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‘If I Have N7bn, I Don’t Think This Is The Type Of Coat I Would Be Wearing’

31 May 2015   |   1:17 am
The last time the Anglican Church held a sendforth service for President Jonathan, his speech almost got people shedding tears, what was going through your mind then? THE major concern of the church is that we have associated with him for the whole four years as an Anglican, and whatever are the difficulties and problems, he still deserves to be sent forth.
Nicholas Okoh

Nicholas Okoh

Most Rev. Nicholas Okoh is the Primate, Church of Nigeria, Anglican Communion. He spoke in an interview with journalists from selected media houses in Nigeria, where he urged President Goodluck Jonathan to embrace God more, as he goes out of government. The Primate also set agenda for the in-coming government. ABOSEDE MUSARI was there. 

As clergymen, we relate with the highly placed and lowly placed and we try as much as possible not to get emotionally involved in situations. For instance, a woman can come here and describe her circumstance and if one is not careful, you start weeping, but if you take on the burden, you won’t be able to do your work.

The other day, a man came here from our Maitama church describing his health condition, which was quite serious.

What he was asking for, however, was not to weep for him because if you do that, you will likely get lost like him. So, in that type of situation, you just need to ask what the person’s need is. Going back to your question.

That day, our intention was to tell him to go into the future with God. If a man doesn’t leave God out of his journey, he will be helped. That he was defeated in the last elections, or that he was probably disappointed with his friends and colleagues, as well as political associates, and even Nigeria, shouldn’t hinder him from moving forward.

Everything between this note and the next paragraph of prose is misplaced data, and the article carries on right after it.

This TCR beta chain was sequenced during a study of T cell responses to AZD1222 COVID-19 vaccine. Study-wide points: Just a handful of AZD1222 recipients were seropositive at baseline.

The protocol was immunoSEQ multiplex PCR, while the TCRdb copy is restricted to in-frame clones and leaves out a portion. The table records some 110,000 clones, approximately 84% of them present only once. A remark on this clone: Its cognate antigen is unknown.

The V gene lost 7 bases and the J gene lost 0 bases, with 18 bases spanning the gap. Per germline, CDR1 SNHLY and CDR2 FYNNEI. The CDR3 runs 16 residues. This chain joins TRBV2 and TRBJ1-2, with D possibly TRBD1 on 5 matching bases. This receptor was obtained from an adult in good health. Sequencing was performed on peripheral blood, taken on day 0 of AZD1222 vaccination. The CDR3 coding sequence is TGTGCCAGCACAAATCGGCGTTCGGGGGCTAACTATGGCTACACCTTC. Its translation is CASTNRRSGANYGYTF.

In spite of everything, he still has to move on and face the future. Whatever the individual’s circumstance, the Lord will not fail, if you stick with Him. So, we are asking him to go into this uncertain future with God, Who is certain.

All around is uncertainty, but God is certain. You also prophesied that there are bigger jobs President Jonathan may get.

Were you led by the spirit or by information available to you? No, I do not have any information. Sometimes, social amnesia constitutes a problem to people.

When you are in a particular place, you get trapped and it was like that for me when I was about to leave the Army. I never thought that one day I would use my hand to apply for voluntary retirement, because in the Army, that is not how it is done.

At the end of the year, there is promotion for those entitled to it and after that, there is what they call career review or postings. Some get posted to different places. So, these three things are always in place at the end of the year for people serving in the military.

If you pass a promotion exam at the right time or you are due for promotion, you will get it, but if not, you are likely to be retired or face career review problems or you go on transfer.

So, that year, I was already thinking of all these issues when I got the letter, while in office telling me that the Episcopal Synod met in Abuja, and that they have given me a letter to go to Asaba and be a Bishop. I had two days to consent to it or reject it. That type of situation brings something you did not plan for but you must respond.

That was the type of situation President Jonathan was in that day and I was only telling him that God does not fail people.